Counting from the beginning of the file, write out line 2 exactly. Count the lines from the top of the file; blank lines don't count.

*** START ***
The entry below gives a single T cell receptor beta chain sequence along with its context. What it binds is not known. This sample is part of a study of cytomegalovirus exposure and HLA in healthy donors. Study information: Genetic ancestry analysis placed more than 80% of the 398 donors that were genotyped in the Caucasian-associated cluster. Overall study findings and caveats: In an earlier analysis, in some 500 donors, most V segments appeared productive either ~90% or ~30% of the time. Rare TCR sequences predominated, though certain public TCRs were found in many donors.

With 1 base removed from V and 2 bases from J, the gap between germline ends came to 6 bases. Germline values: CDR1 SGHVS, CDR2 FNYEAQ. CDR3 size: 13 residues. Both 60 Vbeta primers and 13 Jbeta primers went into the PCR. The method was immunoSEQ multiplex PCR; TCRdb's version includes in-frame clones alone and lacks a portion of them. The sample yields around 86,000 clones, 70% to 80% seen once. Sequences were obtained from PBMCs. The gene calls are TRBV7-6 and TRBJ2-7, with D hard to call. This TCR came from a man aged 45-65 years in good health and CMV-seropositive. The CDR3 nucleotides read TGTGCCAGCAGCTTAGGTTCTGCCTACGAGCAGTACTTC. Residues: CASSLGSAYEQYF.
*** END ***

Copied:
With 1 base removed from V and 2 bases from J, the gap between germline ends came to 6 bases. Germline values: CDR1 SGHVS, CDR2 FNYEAQ. CDR3 size: 13 residues. Both 60 Vbeta primers and 13 Jbeta primers went into the PCR. The method was immunoSEQ multiplex PCR; TCRdb's version includes in-frame clones alone and lacks a portion of them. The sample yields around 86,000 clones, 70% to 80% seen once. Sequences were obtained from PBMCs. The gene calls are TRBV7-6 and TRBJ2-7, with D hard to call. This TCR came from a man aged 45-65 years in good health and CMV-seropositive. The CDR3 nucleotides read TGTGCCAGCAGCTTAGGTTCTGCCTACGAGCAGTACTTC. Residues: CASSLGSAYEQYF.